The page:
“Therefore two issuances (as in 2015) will not be necessary. We are planning to have only one issuance, perhaps by the end of the year, with the prospect of exchanging bonds that mature around 2020, as we did last year,” he said.
Furthermore, Georgiades said there will be no impact on Cyprus’ bond yields when the island exits its bailout programme which will exclude Cyprus from the ECB public assets purchasing programme. Under the ECB rules only public bonds with investment grade rating can be included in the QE, whereas bond’s considered as junk, as in the case of Cyprus, can only participate if they successfully implement an economic adjustment programme. Cyprus will exit its programme in March but its rating is below investment grade.
“There will be no immediate impact on Cyprus,” he said pointing out that the benefit for Cyprus comes indirectly mainly from the broader benefits to the Eurozone, that boosts the larger European member-states which essentially are the markets for the Cypriot economy.
“Consequently we will not remain in a programme for the sake of one or two purchasing rounds from the ECB,” he said, pointing out that “what is at stake is to continue our course and secure the investment grade for our ratings, not to have access to capital markets, which we already obtained but to achieve even lower yields.”
Economic parametres of a settlement are pivotal
Responding to a question on the economics of a reunited Cyprus, Georgiades noted that President Anastasiades and the government will do their utmost to secure a proper settlement to the Cyprus problem within 2016 or as soon as possible.
President Anastasiades and Turkish Cypriot leader have been engaged in a UN-sponsored dialogue aiming at reuniting the island, divided since the 1974 Turkish invasions, under a federal roof.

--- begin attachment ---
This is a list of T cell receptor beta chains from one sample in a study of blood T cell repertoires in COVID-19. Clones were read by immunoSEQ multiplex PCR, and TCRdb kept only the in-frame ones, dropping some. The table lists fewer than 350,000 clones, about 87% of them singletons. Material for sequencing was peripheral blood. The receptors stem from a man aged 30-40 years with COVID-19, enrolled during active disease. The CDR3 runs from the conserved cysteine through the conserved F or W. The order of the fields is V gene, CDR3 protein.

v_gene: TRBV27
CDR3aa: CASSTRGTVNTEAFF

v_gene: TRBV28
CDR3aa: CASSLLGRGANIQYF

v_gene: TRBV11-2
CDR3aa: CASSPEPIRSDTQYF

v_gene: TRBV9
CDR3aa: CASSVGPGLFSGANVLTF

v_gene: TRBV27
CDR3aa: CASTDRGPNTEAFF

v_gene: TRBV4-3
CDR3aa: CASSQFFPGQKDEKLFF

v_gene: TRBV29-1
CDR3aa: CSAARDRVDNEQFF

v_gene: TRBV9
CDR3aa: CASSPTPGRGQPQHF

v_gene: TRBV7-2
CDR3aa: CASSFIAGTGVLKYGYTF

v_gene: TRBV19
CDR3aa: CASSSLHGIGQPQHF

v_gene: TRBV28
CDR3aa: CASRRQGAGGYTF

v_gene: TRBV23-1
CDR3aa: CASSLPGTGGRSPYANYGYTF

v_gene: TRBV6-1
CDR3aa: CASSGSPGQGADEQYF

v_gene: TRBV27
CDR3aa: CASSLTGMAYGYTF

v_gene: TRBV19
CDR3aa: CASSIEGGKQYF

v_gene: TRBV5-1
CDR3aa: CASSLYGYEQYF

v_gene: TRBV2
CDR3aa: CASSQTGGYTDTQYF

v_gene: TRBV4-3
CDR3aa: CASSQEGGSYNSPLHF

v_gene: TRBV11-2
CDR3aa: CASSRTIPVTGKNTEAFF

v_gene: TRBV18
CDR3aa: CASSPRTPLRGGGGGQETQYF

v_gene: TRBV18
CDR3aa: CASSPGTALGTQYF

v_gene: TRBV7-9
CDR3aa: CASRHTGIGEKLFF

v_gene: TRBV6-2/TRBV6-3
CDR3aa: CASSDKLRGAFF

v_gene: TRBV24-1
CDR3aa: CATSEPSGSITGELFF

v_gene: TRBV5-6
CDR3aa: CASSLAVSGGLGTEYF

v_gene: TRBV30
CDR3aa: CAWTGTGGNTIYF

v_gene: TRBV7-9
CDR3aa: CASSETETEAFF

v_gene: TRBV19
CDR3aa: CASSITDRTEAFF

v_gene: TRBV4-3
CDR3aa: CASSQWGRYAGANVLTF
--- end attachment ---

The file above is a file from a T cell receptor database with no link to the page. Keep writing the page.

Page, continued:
“In any case,” he said, “the economic parametres of the reunification are of paramount importance.”
Noting that a settlement would yield huge positive prospects for the economy through the reunification and the opening of economic and trade ties with the vast Turkish market, Georgiades however pointed out that “certain necessary preconditions should apply so that these prospects are not endangered.”
“These preconditions concern nothing more and nothing less than the rules relating to the participation of a member-state and the functioning of an economy within the Eurozone,” he said, adding that the rules such as those prohibiting fiscal deficits should apply not only to the federal state but also to the constituent states.
Noting that the banks in the island’s northern Turkish-occupied areas “operate in an unknown and not sufficiently regulated environment,” Georgiades said “therefore, as a precondition, the banking system throughout Cyprus should operate under the rules and the supervision of the Eurosystem and should be subjected to the rules of the EU-wide banking union.”